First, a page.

DNA evidence helps convict Joshua Brown in judge-alone trial
Joshua Alexander Brown, who chose to be tried by judge alone, was found guilty and sentenced last week to 12 years imprisonment for possession of an unlicensed firearm.
Brown had pleaded not guilty and, during his trial in March, suggested that jealousy could have been a motive for somebody transferring his DNA onto the gun because he was having intimate relationships with two different women.
Justice Seymour Panton heard that police officers went with a search warrant to the premises of one of the women on the morning of 8 September 2011. Brown was there. Officers conducted their search and found a Springfield Colt .45-calibre and six rounds of .45-calibre ammunition wrapped in a shirt in the freezer compartment of a refrigerator.
They also found a bag with gloves and a mask inside a closet. Brown said the mask was not his, but he wore the gloves to clean his vehicle.
An expert witness said the DNA she found on the gun was a mixture of at least two individuals contributing to a major and a minor profile. The major profile matched the DNA profile obtained from Brown. The chance that an unrelated person selected at random from the general population would match that profile was one in 47 quadrillion.
The expert said the contributor of the major profile probably handled the gun with greater frequency, while the contributor of the minor profile probably handled it one or twice.
Justice Panton said he was satisfied beyond all doubt that Brown’s DNA could not have been found on the firearm unless he had actually handled it. He accepted the expert opinion that Brown’s DNA could not have been transferred by someone else handling an item from Brown and putting it on the gun.
The verdict was announced in March, but sentencing was delayed pending a social inquiry report and the return of Justice Panton to this jurisdiction.
Crown Counsel Tricia Hutchinson, who conducted the case for the prosecution, told the court last Thursday that local sentences for unlicensed firearms have ranged from seven years on a guilty plea to 12 years. In that case, she said, the offender pleaded guilty also, but had a previous conviction for a like offence as a youngster and got probation.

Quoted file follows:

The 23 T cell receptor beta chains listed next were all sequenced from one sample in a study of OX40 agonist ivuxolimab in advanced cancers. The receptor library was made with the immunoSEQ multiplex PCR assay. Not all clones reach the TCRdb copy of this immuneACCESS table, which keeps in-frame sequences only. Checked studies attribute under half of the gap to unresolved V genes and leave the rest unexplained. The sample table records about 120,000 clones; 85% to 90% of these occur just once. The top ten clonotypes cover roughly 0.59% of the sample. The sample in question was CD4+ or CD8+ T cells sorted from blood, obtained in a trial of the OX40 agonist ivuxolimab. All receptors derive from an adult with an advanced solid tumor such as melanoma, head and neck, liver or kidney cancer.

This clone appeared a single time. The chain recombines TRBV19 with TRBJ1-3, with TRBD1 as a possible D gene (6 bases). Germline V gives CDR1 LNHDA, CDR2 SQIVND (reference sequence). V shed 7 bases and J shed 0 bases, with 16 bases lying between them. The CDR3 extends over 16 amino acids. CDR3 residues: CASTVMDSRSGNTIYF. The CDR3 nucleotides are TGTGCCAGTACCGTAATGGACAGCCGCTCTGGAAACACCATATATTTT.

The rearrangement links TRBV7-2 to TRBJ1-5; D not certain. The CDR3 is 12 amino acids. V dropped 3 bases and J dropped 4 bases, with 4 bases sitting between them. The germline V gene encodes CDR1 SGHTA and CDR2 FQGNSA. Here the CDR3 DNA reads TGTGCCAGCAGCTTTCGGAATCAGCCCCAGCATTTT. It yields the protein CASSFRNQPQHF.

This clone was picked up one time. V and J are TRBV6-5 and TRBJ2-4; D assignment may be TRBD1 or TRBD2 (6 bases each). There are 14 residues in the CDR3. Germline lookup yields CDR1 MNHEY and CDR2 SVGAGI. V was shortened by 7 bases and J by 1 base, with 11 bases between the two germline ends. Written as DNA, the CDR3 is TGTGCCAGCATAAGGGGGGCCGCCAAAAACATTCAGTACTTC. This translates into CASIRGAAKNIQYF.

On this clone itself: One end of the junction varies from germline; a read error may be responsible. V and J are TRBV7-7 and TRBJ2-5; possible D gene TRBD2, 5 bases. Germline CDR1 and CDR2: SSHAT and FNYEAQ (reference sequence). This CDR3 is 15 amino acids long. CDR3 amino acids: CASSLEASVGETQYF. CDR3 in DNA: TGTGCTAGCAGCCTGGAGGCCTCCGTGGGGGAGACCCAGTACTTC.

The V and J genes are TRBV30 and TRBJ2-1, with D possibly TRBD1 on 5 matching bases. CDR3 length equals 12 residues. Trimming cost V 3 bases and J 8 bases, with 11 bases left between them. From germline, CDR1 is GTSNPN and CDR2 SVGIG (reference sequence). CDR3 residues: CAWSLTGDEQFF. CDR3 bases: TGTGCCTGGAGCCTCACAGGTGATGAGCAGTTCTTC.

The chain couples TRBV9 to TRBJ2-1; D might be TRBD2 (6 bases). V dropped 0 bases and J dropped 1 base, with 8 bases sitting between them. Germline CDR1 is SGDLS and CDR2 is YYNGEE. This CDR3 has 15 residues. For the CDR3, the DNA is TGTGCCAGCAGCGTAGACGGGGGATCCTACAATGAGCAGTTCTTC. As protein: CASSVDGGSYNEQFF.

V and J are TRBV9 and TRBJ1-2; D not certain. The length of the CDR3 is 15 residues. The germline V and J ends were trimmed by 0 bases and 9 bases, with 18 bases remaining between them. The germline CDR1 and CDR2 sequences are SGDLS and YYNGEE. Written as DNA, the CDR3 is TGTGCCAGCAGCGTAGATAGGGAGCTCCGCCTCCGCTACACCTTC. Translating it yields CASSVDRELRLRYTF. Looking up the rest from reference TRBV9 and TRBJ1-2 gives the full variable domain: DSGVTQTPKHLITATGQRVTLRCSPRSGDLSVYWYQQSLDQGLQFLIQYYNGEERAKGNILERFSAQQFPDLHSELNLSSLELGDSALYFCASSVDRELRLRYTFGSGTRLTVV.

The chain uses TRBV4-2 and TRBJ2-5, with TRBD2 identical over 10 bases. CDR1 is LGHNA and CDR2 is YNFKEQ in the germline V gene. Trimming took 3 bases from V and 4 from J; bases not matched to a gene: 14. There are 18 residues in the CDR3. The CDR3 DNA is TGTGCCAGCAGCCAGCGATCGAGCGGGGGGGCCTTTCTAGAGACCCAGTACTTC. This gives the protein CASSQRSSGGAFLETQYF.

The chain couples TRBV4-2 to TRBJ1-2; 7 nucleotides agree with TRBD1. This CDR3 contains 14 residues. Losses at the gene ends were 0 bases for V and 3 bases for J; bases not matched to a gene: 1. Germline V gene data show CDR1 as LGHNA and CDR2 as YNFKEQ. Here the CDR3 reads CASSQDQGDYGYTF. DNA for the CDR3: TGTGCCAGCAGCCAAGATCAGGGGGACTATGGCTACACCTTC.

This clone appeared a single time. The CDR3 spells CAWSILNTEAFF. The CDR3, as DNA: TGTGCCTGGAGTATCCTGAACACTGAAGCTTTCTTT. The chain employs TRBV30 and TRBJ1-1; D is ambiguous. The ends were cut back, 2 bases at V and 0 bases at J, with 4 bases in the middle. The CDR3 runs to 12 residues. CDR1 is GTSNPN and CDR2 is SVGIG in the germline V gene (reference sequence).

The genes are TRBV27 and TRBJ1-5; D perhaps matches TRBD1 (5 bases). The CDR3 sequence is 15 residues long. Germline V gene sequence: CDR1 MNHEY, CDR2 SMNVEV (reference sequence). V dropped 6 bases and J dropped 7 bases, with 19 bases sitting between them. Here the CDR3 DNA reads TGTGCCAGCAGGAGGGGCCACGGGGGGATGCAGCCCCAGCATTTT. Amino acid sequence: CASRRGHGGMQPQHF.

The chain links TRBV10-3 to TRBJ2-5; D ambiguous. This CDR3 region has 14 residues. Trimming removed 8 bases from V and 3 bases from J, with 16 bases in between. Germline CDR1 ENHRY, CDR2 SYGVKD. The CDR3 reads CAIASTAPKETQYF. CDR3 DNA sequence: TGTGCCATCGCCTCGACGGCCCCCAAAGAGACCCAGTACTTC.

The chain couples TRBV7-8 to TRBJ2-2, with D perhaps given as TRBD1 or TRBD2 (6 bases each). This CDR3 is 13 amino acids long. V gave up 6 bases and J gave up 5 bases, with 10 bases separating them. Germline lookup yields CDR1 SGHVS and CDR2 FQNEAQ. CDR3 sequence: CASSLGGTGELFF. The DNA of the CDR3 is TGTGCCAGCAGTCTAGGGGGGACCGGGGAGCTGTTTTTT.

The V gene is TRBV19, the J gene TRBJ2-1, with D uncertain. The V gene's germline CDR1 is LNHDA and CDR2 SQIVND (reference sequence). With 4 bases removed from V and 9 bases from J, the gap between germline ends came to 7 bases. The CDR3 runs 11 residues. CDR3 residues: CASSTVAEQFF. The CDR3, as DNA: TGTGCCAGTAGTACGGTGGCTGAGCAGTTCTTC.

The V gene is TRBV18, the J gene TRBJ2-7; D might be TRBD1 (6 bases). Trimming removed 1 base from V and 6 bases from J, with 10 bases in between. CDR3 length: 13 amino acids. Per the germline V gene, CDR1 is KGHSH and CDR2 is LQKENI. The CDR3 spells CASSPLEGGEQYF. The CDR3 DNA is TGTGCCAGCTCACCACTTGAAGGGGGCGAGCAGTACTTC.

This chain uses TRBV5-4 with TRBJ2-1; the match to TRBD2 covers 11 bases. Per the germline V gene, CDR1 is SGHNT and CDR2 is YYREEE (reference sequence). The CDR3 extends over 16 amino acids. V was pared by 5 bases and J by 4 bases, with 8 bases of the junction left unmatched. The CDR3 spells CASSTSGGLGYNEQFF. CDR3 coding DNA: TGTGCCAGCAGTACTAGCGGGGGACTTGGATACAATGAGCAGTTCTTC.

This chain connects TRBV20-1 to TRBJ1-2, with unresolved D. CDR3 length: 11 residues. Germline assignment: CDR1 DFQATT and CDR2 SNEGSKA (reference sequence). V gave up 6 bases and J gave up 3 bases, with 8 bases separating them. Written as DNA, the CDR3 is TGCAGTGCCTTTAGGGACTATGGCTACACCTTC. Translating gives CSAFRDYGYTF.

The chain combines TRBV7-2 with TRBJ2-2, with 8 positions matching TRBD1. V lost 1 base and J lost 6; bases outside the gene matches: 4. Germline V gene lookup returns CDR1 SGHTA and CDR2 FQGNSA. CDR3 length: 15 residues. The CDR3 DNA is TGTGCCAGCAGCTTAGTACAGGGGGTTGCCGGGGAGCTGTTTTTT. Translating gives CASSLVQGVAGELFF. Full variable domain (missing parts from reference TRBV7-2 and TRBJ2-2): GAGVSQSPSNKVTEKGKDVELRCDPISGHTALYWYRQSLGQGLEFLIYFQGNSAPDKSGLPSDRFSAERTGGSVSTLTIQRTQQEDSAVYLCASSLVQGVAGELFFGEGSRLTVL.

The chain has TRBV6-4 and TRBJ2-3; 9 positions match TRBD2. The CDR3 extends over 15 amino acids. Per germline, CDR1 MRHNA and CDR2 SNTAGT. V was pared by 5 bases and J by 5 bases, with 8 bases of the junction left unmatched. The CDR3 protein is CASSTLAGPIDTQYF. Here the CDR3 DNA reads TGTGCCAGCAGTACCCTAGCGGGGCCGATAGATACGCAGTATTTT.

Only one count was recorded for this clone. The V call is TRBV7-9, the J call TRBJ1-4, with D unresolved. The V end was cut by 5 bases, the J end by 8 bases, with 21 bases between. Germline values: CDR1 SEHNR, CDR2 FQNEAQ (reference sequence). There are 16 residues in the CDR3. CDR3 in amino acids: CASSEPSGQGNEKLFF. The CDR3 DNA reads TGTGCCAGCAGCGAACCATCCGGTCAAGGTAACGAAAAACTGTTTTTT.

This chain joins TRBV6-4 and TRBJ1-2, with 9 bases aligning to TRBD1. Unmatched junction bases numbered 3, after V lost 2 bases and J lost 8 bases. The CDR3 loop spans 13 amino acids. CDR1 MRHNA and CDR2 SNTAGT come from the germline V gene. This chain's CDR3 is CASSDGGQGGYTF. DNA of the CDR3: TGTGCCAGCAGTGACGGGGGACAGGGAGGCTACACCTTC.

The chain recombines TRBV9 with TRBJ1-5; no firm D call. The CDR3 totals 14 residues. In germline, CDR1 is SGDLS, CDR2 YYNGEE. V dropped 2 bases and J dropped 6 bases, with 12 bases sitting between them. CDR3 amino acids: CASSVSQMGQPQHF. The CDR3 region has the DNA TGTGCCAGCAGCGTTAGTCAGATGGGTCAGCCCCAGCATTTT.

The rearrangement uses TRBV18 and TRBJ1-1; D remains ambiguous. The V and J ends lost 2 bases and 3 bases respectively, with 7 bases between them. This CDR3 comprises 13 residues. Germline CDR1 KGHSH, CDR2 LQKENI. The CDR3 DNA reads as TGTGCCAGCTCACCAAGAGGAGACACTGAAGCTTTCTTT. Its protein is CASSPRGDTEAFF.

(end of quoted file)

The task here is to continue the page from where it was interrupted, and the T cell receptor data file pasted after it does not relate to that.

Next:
She emphasised the mandatory minimum sentence of 10 years, unless the court found there were exceptional circumstances. The Crown’s position in Brown’s case was that there were none, she said.
Defence attorney Lucy Organ agreed, but told the court that Brown had been in custody most of his young adult life. “Don’t take all hope from him,” she urged.
According to reports in the Caymanian Compass, Brown was sentenced to the 10 year mandatory minimum imprisonment in February 2007 after pleading guilty to possession of a Taurus .38-calibre revolver found by police at his residence in June 2006. In January 2008, the legislature passed an amendment providing for the possibility of the lesser seven-year sentence when an offender pleads guilty.
Three months later, attorney Ailsa Williamson was the first to raise the point of law in the Court of Appeal and was successful in getting Brown’s sentence reduced to seven years. She also argued special circumstances, advising the court that Brown was 17 at the time of the 2006 offence, but the high court judges did not agree.
In his sentencing remarks, Justice Panton said he had considered all that was said by Brown’s attorney and in his social inquiry report, plus the facts of the case. He said he was also duty bound to consider the law as passed by the legislature of the Cayman Islands, which had legislated that possession of an unlicensed firearm was a serious offence. According to the legislature, the court must – not may – impose a mandatory sentence of 10 years unless there were special circumstances. In this case there were none, he noted.
Taking everything into account, he imposed a term of 12 years, with time in custody since the offence to be taken into account.
The major profile on the gun matched the DNA profile obtained from Brown. The chance that an unrelated person selected at random from the general population would match that profile was one in 47 quadrillion.